Hot Work

August 3, 2015  Hours spent building to date:  1,258

In high school chemistry, I could never remember the difference between an exothermic reaction (gives off heat) and an endothermic (absorbs heat).  It was the only question I missed on the final, and Mr. Krumholtz was aghast that I would miss such and easy one after three years of Latin.

But 47 years later, holding an epoxy-soaked piece of biaxial fiberglass in my hands with the heat blasting through my rubber gloves, I knew I had an exo going.  Day after day of 90-degree temperatures have made working with epoxy very tricky, since it is extremely sensitive to heat.  The shop tops off at about 81, but even then I have to work fast in very small batches.  Nevertheless, bonding continues, and I moved almost everything off the boat today to get at the last pieces under the walkways.  I’ve been filling in bonding sessions with carpentry, but all those projects are in too early a stage for pictures.

In my other job as volunteer coordinator of old-boat-stuff at the Connecticut River Museum, we had a big weekend, launching the reproduction Connecticut River shad boat Alva Starr.  The Alva was donated to us last winter, and we have been sprucing her up ever since.

A boat name such as Alva Starr, which reeks of New England,  conjures up images of someone’s great-great aunt who navigated the family clipper ship home after Uncle was eaten by cannibals in the South Seas.  Our benefactor notes, however, that he actually named the boat after his favorite movie “This Property Is Condemned” starring Natalie Wood as the heroine Alva Starr.  The images below will show that the name is entirely appropriate.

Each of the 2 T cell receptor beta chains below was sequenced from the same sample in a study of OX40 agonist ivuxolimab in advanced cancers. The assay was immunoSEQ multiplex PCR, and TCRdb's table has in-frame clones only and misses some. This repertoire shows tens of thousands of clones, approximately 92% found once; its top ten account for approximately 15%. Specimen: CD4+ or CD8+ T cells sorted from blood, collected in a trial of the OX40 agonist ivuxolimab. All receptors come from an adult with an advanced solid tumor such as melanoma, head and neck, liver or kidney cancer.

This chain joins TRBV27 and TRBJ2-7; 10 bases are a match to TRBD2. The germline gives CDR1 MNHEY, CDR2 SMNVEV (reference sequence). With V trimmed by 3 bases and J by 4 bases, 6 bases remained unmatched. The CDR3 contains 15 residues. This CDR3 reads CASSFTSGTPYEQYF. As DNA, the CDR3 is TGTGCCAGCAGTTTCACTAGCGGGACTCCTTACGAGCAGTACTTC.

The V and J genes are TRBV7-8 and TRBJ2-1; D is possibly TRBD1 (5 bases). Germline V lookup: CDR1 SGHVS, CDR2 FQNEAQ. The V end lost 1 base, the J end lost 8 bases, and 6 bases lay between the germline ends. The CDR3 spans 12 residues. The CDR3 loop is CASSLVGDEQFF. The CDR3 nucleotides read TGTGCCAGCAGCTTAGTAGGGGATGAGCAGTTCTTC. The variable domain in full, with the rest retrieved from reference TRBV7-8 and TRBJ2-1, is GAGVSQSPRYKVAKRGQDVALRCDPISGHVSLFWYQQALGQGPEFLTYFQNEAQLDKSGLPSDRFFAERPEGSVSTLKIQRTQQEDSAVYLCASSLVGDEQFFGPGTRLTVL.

Bonding looking aft

Bonding looking aft

Bonding looking forward

Bonding looking forward

Alva Starr launched -- not an easy row in a heavy boat

Alva Starr launched — not an easy row in a heavy boat

Alva Starr -- beautiful curves, great lines

Alva Starr — beautiful curves, great lines

Alva's namesake -- beautiful curves, great lines

Alva’s namesake — beautiful curves, great lines

Advertisements

One comment on “Hot Work

  1. Pat
    August 3, 2015 at 9:25 pm #

    Paul,
    I see only irony today. The boat floats. Natalie didn’t.
    PBH

    Like

Leave a Reply

Fill in your details below or click an icon to log in:

WordPress.com Logo

You are commenting using your WordPress.com account. Log Out / Change )

Twitter picture

You are commenting using your Twitter account. Log Out / Change )

Facebook photo

You are commenting using your Facebook account. Log Out / Change )

Google+ photo

You are commenting using your Google+ account. Log Out / Change )

Connecting to %s

%d bloggers like this: